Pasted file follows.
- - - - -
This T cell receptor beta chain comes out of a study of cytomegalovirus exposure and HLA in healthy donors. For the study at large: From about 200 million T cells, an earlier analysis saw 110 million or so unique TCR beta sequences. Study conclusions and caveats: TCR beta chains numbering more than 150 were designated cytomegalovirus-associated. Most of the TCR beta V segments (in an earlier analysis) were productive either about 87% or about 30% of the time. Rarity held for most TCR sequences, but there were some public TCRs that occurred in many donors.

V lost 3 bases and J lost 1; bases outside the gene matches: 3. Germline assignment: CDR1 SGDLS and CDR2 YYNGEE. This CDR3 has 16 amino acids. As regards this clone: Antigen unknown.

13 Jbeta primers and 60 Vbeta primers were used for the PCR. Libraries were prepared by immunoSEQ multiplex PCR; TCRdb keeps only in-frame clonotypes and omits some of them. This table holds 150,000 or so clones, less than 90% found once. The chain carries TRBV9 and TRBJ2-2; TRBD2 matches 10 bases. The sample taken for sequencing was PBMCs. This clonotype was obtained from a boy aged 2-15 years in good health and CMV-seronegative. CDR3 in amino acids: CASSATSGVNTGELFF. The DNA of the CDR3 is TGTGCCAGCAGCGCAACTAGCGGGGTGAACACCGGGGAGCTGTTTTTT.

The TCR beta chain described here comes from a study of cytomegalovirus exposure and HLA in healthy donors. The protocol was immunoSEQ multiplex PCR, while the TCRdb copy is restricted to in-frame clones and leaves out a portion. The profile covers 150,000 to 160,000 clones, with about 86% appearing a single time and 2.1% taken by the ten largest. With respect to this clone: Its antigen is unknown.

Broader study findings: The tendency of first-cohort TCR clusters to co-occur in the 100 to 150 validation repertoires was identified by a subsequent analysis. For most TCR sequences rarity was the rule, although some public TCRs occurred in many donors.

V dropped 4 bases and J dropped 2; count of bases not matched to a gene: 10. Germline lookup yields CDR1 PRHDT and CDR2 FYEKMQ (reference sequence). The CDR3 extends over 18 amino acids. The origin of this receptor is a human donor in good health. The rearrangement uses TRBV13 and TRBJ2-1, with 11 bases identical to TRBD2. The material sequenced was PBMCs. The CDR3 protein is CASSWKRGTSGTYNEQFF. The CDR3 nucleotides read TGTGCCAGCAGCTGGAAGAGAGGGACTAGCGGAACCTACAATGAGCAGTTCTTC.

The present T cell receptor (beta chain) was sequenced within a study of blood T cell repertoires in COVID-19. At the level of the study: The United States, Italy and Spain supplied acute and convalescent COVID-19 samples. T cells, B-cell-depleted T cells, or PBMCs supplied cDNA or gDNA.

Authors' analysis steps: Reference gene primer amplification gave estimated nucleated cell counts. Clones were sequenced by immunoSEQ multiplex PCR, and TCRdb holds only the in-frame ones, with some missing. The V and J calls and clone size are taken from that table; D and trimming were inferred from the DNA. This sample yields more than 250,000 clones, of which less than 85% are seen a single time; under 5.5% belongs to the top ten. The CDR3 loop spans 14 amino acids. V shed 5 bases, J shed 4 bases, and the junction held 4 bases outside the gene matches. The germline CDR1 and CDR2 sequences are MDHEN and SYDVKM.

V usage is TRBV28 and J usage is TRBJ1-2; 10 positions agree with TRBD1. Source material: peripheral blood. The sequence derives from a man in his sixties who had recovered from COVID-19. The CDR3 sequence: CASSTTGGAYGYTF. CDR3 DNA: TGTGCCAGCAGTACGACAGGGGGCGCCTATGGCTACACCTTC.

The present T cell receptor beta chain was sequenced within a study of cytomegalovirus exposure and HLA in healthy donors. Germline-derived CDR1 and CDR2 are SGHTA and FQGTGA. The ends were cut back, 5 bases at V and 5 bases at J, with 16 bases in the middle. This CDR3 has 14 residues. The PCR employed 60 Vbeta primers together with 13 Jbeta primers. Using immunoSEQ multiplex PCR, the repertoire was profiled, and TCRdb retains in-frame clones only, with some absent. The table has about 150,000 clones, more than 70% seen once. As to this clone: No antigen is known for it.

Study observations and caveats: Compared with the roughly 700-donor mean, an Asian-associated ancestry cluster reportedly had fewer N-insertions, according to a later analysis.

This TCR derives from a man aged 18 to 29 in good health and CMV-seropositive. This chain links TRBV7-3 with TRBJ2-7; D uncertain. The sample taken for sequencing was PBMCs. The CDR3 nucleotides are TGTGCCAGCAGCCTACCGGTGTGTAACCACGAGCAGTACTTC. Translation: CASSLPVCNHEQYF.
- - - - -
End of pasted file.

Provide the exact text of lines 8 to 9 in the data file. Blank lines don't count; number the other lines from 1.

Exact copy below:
Authors' analysis steps: Reference gene primer amplification gave estimated nucleated cell counts. Clones were sequenced by immunoSEQ multiplex PCR, and TCRdb holds only the in-frame ones, with some missing. The V and J calls and clone size are taken from that table; D and trimming were inferred from the DNA. This sample yields more than 250,000 clones, of which less than 85% are seen a single time; under 5.5% belongs to the top ten. The CDR3 loop spans 14 amino acids. V shed 5 bases, J shed 4 bases, and the junction held 4 bases outside the gene matches. The germline CDR1 and CDR2 sequences are MDHEN and SYDVKM.

V usage is TRBV28 and J usage is TRBJ1-2; 10 positions agree with TRBD1. Source material: peripheral blood. The sequence derives from a man in his sixties who had recovered from COVID-19. The CDR3 sequence: CASSTTGGAYGYTF. CDR3 DNA: TGTGCCAGCAGTACGACAGGGGGCGCCTATGGCTACACCTTC.